FORT COLLINS, Colo. — For a plant so closely associated with one very specific month on the calendar, the unmistakable poinsettia comes with quite a plethora of fun facts.
Try these during your next holiday gathering:
- Native to the mountains around Mexico City, the plant derived its now-common English name when U.S. minister to Mexico Joel Roberts Poinsett introduced it to the States in the early 1800s.
- The Ecke family of Los Angeles became the first to mass-cultivate and market the plant in the United States; the family sent plants in December to The Tonight Show sets and Bob Hope Christmas Specials, a clever tactic that began the plant’s association with the holiday.
- And, despite popular belief, poinsettias are not poisonous to humans or your furry friends (see the video below).
Return of the poinsettias
Perhaps the most relevant fact for Front Range fans of the festive Flor de Noche Buena is that Colorado State University’s Horticulture Center will once again sell poinsettias grown by students.
Inside the state-of-the-art, 21,000-square-foot Horticulture Center on the south side of CSU’s Fort Collins campus, Steven Newman, greenhouse crops extension specialist and professor of floriculture, looks completely at home browsing this year’s poinsettias. He should be: Newman’s worked with the poinsettia program for a quarter-century.
“Of all the research we do here, I know this the most,” he notes, while examining the soft, colorful leaves of the plant.
But there’s a slight air of caution as he surveys the plants. After the new facility installed a new cutting-edge lighting system in late 2015, Newman noticed an adverse effect on the poinsettias, which are grown entirely on a hydroponic system. The plants require 12 hours of darkness a day to mature, but they were picking up faint light from neighboring greenhouses and failing to thrive. After a few years of experimenting, the program is back on, thanks to nightly efforts to block out light, including covering the plants and illuminated “Exit” sign after hours.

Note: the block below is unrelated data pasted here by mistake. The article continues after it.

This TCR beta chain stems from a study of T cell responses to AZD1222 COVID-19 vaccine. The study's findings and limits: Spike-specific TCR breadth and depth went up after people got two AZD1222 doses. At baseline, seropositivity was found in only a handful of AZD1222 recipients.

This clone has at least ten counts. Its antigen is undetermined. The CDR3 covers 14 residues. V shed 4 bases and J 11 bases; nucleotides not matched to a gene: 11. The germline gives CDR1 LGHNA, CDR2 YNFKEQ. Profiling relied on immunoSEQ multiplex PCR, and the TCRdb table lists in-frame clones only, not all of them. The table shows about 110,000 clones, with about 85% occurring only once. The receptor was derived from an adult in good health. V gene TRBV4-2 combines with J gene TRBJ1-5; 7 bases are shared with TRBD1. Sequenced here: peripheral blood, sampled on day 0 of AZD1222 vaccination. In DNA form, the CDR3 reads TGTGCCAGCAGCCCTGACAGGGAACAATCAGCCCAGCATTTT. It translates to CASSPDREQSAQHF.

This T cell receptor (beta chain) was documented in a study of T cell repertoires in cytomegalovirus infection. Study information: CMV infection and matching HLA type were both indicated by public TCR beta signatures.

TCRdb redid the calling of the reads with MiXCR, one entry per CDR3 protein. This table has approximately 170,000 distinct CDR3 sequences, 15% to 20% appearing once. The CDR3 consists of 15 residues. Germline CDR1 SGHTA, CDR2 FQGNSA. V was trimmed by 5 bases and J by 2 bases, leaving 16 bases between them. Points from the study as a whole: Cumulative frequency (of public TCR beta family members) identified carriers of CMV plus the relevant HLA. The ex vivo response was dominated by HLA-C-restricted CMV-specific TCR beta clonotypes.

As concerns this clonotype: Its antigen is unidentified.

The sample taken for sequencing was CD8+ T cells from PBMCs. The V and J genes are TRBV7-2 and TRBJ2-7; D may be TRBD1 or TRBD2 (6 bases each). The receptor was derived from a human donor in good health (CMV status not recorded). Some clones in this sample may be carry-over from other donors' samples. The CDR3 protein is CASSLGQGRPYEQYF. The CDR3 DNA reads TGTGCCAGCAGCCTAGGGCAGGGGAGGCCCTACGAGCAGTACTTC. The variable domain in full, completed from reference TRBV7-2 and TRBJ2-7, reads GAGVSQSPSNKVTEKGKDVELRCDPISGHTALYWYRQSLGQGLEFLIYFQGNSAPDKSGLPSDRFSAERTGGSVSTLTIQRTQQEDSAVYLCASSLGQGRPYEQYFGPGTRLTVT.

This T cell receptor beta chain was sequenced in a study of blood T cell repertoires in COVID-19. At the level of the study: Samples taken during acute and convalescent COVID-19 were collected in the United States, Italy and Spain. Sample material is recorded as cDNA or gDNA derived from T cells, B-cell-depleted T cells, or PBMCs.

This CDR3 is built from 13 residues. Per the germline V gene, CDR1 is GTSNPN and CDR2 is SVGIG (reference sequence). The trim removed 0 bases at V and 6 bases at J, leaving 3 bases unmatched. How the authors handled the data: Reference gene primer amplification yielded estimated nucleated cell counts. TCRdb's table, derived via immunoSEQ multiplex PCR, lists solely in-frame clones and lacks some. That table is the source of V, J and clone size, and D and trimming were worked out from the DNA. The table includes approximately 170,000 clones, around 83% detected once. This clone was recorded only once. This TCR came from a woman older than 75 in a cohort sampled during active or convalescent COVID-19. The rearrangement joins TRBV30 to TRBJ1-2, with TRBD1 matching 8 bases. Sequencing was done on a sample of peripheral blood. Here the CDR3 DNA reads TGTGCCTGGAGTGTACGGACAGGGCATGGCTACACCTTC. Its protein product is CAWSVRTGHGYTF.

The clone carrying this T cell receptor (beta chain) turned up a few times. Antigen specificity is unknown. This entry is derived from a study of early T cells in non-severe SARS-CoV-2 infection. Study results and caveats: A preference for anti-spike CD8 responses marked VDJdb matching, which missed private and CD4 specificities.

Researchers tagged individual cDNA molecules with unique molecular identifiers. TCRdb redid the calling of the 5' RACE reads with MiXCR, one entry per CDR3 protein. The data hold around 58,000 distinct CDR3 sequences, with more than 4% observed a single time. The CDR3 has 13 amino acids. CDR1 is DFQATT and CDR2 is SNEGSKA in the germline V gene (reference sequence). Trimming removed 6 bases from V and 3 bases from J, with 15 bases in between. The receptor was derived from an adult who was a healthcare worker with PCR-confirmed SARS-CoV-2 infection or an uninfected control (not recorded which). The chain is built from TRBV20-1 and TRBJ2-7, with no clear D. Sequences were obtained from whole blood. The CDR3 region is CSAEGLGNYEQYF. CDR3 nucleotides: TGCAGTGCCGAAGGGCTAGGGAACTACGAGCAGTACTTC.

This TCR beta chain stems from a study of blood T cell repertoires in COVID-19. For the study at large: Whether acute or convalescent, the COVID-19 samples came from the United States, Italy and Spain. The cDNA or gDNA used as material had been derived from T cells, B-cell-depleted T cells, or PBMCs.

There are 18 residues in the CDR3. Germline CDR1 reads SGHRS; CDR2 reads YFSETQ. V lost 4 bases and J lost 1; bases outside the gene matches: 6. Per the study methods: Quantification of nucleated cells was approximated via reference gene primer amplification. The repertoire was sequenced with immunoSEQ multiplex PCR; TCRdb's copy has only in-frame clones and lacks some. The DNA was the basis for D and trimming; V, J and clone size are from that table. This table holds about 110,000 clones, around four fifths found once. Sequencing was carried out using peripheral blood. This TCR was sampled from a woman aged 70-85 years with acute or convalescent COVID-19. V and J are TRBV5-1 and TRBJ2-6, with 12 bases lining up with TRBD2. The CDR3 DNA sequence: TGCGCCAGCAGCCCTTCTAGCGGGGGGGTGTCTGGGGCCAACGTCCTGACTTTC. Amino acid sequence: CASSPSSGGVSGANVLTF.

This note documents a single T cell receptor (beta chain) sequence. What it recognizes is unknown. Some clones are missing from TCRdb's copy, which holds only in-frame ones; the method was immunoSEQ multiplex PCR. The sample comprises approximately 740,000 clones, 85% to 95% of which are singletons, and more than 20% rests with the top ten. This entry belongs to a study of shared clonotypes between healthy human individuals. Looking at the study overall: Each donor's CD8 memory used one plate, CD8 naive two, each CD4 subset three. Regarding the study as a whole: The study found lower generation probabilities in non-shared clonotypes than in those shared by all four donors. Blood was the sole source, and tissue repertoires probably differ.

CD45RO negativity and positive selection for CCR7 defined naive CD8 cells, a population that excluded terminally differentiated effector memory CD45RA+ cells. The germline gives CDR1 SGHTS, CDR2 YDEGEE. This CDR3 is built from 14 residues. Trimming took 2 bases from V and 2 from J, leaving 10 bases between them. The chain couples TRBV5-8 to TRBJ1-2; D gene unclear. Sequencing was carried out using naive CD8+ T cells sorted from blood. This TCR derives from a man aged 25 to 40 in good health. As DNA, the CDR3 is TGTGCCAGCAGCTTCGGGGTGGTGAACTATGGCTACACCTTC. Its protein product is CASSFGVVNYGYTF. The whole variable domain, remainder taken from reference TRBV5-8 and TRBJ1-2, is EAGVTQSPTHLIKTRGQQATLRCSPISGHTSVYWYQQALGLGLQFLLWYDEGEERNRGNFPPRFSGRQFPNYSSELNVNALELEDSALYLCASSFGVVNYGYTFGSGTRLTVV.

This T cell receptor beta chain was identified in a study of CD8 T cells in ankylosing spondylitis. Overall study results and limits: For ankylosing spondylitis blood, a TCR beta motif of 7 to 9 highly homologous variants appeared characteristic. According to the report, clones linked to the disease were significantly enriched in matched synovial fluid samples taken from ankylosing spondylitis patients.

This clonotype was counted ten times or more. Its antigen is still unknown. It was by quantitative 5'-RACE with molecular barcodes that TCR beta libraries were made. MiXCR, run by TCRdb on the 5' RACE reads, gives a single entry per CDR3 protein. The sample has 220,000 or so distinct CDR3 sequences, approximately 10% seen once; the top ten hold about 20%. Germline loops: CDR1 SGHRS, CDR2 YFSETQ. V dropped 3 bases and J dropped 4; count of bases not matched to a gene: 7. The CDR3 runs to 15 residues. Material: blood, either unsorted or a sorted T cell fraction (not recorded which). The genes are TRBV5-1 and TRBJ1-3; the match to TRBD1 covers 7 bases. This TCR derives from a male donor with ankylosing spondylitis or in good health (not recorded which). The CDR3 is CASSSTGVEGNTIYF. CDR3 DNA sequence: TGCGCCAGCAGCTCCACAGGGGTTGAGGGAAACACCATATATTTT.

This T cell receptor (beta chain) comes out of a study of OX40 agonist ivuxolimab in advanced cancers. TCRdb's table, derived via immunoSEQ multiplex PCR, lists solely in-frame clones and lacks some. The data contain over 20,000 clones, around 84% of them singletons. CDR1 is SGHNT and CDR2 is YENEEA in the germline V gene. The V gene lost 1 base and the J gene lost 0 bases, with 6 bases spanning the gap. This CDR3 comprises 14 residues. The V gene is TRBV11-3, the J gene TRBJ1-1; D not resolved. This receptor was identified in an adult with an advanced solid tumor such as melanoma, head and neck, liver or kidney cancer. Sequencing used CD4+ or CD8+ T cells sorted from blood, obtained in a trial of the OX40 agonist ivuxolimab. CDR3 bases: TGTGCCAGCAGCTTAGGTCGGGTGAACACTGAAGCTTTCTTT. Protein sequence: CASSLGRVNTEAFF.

Sale benefits undergraduate program
Even though Newman admits the annual program’s popularity exceeded his expectations 25 years ago — what started out as a very small project “over the years, it got a little out of control” — he’s excited it’s back on this year, especially for the students.
“The primary reason [for this program] is education — to teach students how to grow,” he explains. “But sales also help pay for the undergrad program.” And during the giving season, that’s the best gift of all.
— Christopher Staten, Colorado State University
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